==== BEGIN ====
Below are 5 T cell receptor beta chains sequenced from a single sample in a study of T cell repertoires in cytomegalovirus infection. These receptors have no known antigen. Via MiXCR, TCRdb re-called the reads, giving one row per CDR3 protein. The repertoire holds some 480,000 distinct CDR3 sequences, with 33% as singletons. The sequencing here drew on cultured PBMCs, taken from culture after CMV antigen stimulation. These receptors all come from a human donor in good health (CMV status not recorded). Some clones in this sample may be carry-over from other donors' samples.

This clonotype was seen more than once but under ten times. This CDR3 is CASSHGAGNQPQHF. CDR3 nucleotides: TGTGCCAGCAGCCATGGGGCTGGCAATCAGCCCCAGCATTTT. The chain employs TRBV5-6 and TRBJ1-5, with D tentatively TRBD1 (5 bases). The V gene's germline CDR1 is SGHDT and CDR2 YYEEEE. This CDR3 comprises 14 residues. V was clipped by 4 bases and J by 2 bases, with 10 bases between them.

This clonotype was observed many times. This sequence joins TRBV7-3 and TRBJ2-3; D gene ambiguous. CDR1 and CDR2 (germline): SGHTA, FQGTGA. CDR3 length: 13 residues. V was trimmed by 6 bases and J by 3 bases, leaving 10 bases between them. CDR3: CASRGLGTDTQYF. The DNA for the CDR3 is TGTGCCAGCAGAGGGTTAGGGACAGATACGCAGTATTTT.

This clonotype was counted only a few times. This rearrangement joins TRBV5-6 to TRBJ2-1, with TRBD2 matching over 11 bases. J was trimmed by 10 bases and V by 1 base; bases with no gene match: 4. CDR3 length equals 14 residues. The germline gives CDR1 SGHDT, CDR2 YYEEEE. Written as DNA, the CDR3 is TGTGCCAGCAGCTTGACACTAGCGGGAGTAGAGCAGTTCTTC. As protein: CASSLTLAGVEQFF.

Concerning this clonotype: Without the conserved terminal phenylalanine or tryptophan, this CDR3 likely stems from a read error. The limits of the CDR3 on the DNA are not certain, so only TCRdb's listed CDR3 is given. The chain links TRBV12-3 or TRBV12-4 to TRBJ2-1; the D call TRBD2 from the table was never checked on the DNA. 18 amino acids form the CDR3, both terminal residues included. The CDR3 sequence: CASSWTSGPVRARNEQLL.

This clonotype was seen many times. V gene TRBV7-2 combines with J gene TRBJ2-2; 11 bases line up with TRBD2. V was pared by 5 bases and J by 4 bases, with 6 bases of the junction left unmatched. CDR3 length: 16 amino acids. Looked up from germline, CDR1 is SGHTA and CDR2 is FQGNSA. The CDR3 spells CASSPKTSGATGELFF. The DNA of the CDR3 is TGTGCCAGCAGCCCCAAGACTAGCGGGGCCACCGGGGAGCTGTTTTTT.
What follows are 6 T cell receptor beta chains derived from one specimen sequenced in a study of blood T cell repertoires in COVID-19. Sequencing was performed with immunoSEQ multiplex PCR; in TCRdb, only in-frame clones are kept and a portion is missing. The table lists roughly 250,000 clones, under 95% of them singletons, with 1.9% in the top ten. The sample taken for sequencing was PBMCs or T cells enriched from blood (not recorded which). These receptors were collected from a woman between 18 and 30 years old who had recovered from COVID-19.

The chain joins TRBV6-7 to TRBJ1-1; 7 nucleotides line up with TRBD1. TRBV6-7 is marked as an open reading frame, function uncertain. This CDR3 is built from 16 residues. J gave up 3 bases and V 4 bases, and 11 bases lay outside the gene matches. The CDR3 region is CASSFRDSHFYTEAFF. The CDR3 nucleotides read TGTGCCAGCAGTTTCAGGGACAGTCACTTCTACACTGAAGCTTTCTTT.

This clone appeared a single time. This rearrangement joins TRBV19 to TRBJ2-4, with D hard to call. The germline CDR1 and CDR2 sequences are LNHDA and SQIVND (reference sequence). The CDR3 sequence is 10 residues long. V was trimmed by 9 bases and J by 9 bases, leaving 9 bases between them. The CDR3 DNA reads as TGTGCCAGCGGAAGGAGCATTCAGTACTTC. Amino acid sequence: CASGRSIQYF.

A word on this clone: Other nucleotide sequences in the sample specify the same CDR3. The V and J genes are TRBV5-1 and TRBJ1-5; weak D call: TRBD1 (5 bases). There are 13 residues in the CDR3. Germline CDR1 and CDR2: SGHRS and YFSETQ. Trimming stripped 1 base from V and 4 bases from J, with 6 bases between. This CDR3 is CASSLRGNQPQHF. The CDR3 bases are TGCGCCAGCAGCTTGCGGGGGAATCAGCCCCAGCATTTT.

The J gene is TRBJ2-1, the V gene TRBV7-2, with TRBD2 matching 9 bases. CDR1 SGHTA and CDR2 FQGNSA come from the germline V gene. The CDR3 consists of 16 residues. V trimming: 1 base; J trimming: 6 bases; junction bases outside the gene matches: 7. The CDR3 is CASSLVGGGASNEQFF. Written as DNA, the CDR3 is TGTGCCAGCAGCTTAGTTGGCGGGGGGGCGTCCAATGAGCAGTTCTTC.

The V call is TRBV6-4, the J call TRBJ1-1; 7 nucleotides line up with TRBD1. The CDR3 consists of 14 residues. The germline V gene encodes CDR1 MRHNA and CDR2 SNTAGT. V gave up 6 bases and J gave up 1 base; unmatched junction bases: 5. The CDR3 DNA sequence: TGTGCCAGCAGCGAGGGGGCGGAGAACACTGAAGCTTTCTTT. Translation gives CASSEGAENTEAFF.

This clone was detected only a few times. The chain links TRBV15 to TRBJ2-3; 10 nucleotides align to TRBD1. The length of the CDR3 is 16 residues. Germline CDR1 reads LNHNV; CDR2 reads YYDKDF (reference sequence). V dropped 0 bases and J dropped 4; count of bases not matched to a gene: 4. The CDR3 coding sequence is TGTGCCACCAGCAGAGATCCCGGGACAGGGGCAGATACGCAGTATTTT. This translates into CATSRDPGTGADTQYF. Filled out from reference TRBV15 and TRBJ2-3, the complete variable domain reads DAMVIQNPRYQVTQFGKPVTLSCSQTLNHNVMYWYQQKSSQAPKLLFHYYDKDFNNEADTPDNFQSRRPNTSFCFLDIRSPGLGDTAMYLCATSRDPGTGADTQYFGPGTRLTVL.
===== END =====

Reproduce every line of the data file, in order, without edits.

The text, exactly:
Below are 5 T cell receptor beta chains sequenced from a single sample in a study of T cell repertoires in cytomegalovirus infection. These receptors have no known antigen. Via MiXCR, TCRdb re-called the reads, giving one row per CDR3 protein. The repertoire holds some 480,000 distinct CDR3 sequences, with 33% as singletons. The sequencing here drew on cultured PBMCs, taken from culture after CMV antigen stimulation. These receptors all come from a human donor in good health (CMV status not recorded). Some clones in this sample may be carry-over from other donors' samples.

This clonotype was seen more than once but under ten times. This CDR3 is CASSHGAGNQPQHF. CDR3 nucleotides: TGTGCCAGCAGCCATGGGGCTGGCAATCAGCCCCAGCATTTT. The chain employs TRBV5-6 and TRBJ1-5, with D tentatively TRBD1 (5 bases). The V gene's germline CDR1 is SGHDT and CDR2 YYEEEE. This CDR3 comprises 14 residues. V was clipped by 4 bases and J by 2 bases, with 10 bases between them.

This clonotype was observed many times. This sequence joins TRBV7-3 and TRBJ2-3; D gene ambiguous. CDR1 and CDR2 (germline): SGHTA, FQGTGA. CDR3 length: 13 residues. V was trimmed by 6 bases and J by 3 bases, leaving 10 bases between them. CDR3: CASRGLGTDTQYF. The DNA for the CDR3 is TGTGCCAGCAGAGGGTTAGGGACAGATACGCAGTATTTT.

This clonotype was counted only a few times. This rearrangement joins TRBV5-6 to TRBJ2-1, with TRBD2 matching over 11 bases. J was trimmed by 10 bases and V by 1 base; bases with no gene match: 4. CDR3 length equals 14 residues. The germline gives CDR1 SGHDT, CDR2 YYEEEE. Written as DNA, the CDR3 is TGTGCCAGCAGCTTGACACTAGCGGGAGTAGAGCAGTTCTTC. As protein: CASSLTLAGVEQFF.

Concerning this clonotype: Without the conserved terminal phenylalanine or tryptophan, this CDR3 likely stems from a read error. The limits of the CDR3 on the DNA are not certain, so only TCRdb's listed CDR3 is given. The chain links TRBV12-3 or TRBV12-4 to TRBJ2-1; the D call TRBD2 from the table was never checked on the DNA. 18 amino acids form the CDR3, both terminal residues included. The CDR3 sequence: CASSWTSGPVRARNEQLL.

This clonotype was seen many times. V gene TRBV7-2 combines with J gene TRBJ2-2; 11 bases line up with TRBD2. V was pared by 5 bases and J by 4 bases, with 6 bases of the junction left unmatched. CDR3 length: 16 amino acids. Looked up from germline, CDR1 is SGHTA and CDR2 is FQGNSA. The CDR3 spells CASSPKTSGATGELFF. The DNA of the CDR3 is TGTGCCAGCAGCCCCAAGACTAGCGGGGCCACCGGGGAGCTGTTTTTT.
What follows are 6 T cell receptor beta chains derived from one specimen sequenced in a study of blood T cell repertoires in COVID-19. Sequencing was performed with immunoSEQ multiplex PCR; in TCRdb, only in-frame clones are kept and a portion is missing. The table lists roughly 250,000 clones, under 95% of them singletons, with 1.9% in the top ten. The sample taken for sequencing was PBMCs or T cells enriched from blood (not recorded which). These receptors were collected from a woman between 18 and 30 years old who had recovered from COVID-19.

The chain joins TRBV6-7 to TRBJ1-1; 7 nucleotides line up with TRBD1. TRBV6-7 is marked as an open reading frame, function uncertain. This CDR3 is built from 16 residues. J gave up 3 bases and V 4 bases, and 11 bases lay outside the gene matches. The CDR3 region is CASSFRDSHFYTEAFF. The CDR3 nucleotides read TGTGCCAGCAGTTTCAGGGACAGTCACTTCTACACTGAAGCTTTCTTT.

This clone appeared a single time. This rearrangement joins TRBV19 to TRBJ2-4, with D hard to call. The germline CDR1 and CDR2 sequences are LNHDA and SQIVND (reference sequence). The CDR3 sequence is 10 residues long. V was trimmed by 9 bases and J by 9 bases, leaving 9 bases between them. The CDR3 DNA reads as TGTGCCAGCGGAAGGAGCATTCAGTACTTC. Amino acid sequence: CASGRSIQYF.

A word on this clone: Other nucleotide sequences in the sample specify the same CDR3. The V and J genes are TRBV5-1 and TRBJ1-5; weak D call: TRBD1 (5 bases). There are 13 residues in the CDR3. Germline CDR1 and CDR2: SGHRS and YFSETQ. Trimming stripped 1 base from V and 4 bases from J, with 6 bases between. This CDR3 is CASSLRGNQPQHF. The CDR3 bases are TGCGCCAGCAGCTTGCGGGGGAATCAGCCCCAGCATTTT.

The J gene is TRBJ2-1, the V gene TRBV7-2, with TRBD2 matching 9 bases. CDR1 SGHTA and CDR2 FQGNSA come from the germline V gene. The CDR3 consists of 16 residues. V trimming: 1 base; J trimming: 6 bases; junction bases outside the gene matches: 7. The CDR3 is CASSLVGGGASNEQFF. Written as DNA, the CDR3 is TGTGCCAGCAGCTTAGTTGGCGGGGGGGCGTCCAATGAGCAGTTCTTC.

The V call is TRBV6-4, the J call TRBJ1-1; 7 nucleotides line up with TRBD1. The CDR3 consists of 14 residues. The germline V gene encodes CDR1 MRHNA and CDR2 SNTAGT. V gave up 6 bases and J gave up 1 base; unmatched junction bases: 5. The CDR3 DNA sequence: TGTGCCAGCAGCGAGGGGGCGGAGAACACTGAAGCTTTCTTT. Translation gives CASSEGAENTEAFF.

This clone was detected only a few times. The chain links TRBV15 to TRBJ2-3; 10 nucleotides align to TRBD1. The length of the CDR3 is 16 residues. Germline CDR1 reads LNHNV; CDR2 reads YYDKDF (reference sequence). V dropped 0 bases and J dropped 4; count of bases not matched to a gene: 4. The CDR3 coding sequence is TGTGCCACCAGCAGAGATCCCGGGACAGGGGCAGATACGCAGTATTTT. This translates into CATSRDPGTGADTQYF. Filled out from reference TRBV15 and TRBJ2-3, the complete variable domain reads DAMVIQNPRYQVTQFGKPVTLSCSQTLNHNVMYWYQQKSSQAPKLLFHYYDKDFNNEADTPDNFQSRRPNTSFCFLDIRSPGLGDTAMYLCATSRDPGTGADTQYFGPGTRLTVL.